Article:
This is also why I talk a lot about getting to know our Gods locally. That is, if you are worshiping a Goddess who was associated with wells, maybe get to know Her with your personal well if you use well water, or develop a personal relationship with the local bodies of water where your drinking water comes from. Do research on where your water comes from, see if the Gods of waters have any association with it, or directly manifest in it. See if the waters have their own Gods, or big vaettir. Thinking locally and acting locally means taking steps to relate to this world when and where we are.
Since the body s part of the overarching soul matrix I also look at the bodies of water as the physical component of the Gods, Ancestors, and vaettir of Water. Likewise the other elements. How we treat the bodies of these Beings matters, and its impacts hit us in like fashion in our bodies and souls. If I treat the body of the watervaettir well (pardon the pun), then I am nourished in kind by the water. If I treat it poorly, I foul the water, destroy its ability to enliven plants and animals alike, and destroy the ability of my ecosystem to live healthy. If I live upon the Earth well then I am nourished in kind. It is Gebo, and its effects ripple through Wyrd. When we think and act locally we partake much more readily in these ripples, in how Wyrd weaves. In doing our part as best we can with our local threads we can more effectively weave with the larger patterns of Wyrd.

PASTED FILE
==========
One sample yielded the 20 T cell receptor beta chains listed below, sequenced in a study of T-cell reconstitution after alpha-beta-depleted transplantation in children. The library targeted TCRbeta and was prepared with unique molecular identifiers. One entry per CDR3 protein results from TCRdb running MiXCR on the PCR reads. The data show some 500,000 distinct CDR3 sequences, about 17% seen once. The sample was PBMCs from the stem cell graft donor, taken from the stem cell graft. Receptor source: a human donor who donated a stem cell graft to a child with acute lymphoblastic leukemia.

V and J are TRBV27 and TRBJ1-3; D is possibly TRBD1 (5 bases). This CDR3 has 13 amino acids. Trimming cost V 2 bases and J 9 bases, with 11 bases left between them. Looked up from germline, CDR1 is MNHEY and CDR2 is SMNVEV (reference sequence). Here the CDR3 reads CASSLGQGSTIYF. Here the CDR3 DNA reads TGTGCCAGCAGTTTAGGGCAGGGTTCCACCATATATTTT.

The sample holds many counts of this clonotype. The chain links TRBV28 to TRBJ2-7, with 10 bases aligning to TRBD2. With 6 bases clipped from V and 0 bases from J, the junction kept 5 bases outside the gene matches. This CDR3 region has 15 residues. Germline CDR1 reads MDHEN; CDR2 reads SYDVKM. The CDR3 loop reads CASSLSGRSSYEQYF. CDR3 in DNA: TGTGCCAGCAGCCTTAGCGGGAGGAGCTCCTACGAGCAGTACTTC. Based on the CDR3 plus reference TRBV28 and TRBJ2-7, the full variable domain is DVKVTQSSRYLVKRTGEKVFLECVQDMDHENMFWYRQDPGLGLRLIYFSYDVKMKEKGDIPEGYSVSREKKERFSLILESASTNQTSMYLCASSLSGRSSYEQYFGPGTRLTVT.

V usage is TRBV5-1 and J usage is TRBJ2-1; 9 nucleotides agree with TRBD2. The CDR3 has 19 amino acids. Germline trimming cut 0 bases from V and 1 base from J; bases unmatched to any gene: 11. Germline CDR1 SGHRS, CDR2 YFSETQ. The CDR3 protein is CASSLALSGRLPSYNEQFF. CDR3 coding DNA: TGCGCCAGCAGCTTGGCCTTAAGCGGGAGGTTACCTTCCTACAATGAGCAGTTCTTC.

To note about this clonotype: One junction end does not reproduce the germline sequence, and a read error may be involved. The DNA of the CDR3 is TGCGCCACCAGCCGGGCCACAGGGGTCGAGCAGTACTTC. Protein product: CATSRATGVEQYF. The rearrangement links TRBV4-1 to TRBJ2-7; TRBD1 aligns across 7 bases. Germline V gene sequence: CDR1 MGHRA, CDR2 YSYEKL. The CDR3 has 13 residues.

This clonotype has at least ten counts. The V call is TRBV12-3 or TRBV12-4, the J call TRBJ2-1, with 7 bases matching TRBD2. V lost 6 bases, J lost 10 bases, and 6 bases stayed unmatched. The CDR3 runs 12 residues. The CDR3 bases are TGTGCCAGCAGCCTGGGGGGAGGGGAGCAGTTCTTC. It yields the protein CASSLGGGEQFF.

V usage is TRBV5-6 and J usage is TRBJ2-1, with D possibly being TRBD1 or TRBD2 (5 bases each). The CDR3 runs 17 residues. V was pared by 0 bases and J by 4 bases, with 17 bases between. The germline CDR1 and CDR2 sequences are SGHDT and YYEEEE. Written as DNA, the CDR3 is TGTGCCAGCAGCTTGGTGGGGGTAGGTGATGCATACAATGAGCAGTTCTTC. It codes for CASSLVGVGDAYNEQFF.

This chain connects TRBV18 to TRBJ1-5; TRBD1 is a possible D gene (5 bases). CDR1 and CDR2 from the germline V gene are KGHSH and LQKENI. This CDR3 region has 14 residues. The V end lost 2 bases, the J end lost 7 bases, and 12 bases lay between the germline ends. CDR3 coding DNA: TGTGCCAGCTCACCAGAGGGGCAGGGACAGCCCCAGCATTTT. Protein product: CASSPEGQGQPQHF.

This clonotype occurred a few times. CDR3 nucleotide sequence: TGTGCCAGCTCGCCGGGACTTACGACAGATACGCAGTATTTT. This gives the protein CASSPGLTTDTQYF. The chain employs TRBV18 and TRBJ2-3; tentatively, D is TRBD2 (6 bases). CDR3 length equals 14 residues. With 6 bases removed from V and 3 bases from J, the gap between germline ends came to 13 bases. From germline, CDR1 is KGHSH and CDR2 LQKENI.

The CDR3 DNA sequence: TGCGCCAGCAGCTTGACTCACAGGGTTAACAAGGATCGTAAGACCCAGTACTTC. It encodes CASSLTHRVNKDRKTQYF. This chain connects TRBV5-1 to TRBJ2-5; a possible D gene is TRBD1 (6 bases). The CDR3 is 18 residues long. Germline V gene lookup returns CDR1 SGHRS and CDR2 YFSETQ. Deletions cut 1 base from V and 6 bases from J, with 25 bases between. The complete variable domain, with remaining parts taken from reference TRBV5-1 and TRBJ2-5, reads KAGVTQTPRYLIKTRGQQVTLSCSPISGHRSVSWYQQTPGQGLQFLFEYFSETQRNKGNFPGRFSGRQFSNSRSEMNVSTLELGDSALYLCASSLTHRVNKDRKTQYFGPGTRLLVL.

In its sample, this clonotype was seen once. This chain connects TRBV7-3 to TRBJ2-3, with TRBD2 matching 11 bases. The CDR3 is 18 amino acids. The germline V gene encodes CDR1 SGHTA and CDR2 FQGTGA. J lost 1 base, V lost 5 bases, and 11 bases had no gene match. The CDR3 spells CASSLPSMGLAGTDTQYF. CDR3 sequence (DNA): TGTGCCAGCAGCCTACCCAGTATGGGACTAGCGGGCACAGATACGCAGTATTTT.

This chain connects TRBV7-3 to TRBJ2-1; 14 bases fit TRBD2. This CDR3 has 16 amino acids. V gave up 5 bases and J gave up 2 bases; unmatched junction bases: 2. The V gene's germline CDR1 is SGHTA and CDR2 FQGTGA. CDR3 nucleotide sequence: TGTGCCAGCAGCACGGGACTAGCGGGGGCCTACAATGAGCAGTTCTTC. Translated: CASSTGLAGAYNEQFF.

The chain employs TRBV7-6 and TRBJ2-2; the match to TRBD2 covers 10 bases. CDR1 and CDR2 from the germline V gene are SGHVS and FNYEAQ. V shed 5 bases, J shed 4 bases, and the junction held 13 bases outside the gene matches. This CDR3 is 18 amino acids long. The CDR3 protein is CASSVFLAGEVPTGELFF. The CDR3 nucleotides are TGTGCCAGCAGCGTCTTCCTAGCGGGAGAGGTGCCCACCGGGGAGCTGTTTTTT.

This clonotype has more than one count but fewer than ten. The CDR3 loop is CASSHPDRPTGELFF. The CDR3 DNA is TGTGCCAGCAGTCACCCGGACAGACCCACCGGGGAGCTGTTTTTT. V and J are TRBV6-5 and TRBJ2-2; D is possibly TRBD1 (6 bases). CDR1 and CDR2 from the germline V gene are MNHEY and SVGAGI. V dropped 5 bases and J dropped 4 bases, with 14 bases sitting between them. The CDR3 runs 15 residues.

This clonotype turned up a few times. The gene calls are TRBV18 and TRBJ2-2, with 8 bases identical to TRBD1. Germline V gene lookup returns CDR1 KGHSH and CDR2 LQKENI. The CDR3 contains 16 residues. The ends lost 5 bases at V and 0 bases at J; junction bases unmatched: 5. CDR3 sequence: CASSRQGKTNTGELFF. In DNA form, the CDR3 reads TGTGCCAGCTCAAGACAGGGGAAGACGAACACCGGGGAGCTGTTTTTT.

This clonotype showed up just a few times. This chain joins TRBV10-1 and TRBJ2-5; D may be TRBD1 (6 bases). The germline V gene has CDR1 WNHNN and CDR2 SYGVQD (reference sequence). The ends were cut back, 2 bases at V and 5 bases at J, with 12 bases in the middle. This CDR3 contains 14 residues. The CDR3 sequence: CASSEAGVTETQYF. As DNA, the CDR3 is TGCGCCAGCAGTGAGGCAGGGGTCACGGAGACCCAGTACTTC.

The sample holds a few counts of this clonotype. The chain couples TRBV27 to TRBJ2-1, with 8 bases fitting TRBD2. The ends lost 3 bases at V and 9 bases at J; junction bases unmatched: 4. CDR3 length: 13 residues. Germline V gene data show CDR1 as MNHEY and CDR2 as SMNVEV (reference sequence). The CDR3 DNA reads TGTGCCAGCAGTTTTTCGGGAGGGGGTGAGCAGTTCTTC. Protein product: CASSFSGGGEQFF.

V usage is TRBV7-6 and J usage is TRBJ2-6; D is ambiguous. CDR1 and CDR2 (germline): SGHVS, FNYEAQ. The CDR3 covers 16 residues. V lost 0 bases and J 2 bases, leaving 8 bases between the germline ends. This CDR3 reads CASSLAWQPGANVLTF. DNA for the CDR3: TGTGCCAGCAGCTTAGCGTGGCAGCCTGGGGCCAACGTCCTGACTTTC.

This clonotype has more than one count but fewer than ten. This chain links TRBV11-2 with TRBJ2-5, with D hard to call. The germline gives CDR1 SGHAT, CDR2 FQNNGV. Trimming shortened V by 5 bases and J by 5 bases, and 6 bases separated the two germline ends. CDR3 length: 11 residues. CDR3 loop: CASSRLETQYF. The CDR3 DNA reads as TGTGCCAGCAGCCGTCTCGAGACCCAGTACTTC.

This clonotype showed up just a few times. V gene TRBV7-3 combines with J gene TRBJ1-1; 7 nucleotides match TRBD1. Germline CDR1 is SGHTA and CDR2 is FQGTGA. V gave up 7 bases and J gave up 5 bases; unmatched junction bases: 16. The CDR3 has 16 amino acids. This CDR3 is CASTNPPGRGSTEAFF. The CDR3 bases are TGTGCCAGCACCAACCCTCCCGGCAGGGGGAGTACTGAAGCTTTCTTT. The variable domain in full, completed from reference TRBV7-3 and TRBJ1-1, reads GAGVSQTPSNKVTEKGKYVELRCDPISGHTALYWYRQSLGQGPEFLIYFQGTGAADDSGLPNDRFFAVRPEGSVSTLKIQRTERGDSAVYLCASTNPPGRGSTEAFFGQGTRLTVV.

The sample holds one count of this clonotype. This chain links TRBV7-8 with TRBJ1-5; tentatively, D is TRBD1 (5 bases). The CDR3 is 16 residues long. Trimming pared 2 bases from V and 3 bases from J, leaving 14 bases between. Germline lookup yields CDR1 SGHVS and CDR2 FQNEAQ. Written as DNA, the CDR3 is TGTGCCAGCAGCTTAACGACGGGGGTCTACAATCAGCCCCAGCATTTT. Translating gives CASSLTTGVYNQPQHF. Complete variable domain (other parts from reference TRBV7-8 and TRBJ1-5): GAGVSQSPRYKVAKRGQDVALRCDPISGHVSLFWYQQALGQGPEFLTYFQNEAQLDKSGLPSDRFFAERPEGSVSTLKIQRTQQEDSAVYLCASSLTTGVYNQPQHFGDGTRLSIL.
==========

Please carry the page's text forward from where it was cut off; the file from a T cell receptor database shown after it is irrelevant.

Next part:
The road rushes past
My cigar glows in my hand
The rainvaettir come down, a billion upon billion rattling dancers
The road, the car, all full of the sound of Their feet
The road rushes past and I see it
The first lightning bolt of the season here
Arc through the sky, behind the clouds
A silhouetted dancer
Whose drumming partner pounds and the sky shakes
Tendrils of smoke out the window and up to you all
The Thunderbird People
The Jotuns of storms
The Spirit of Storms
I call to you and say your names as Midgard fills with stomps with billions of feet
As the skies split with the fury of dancers and beating of wings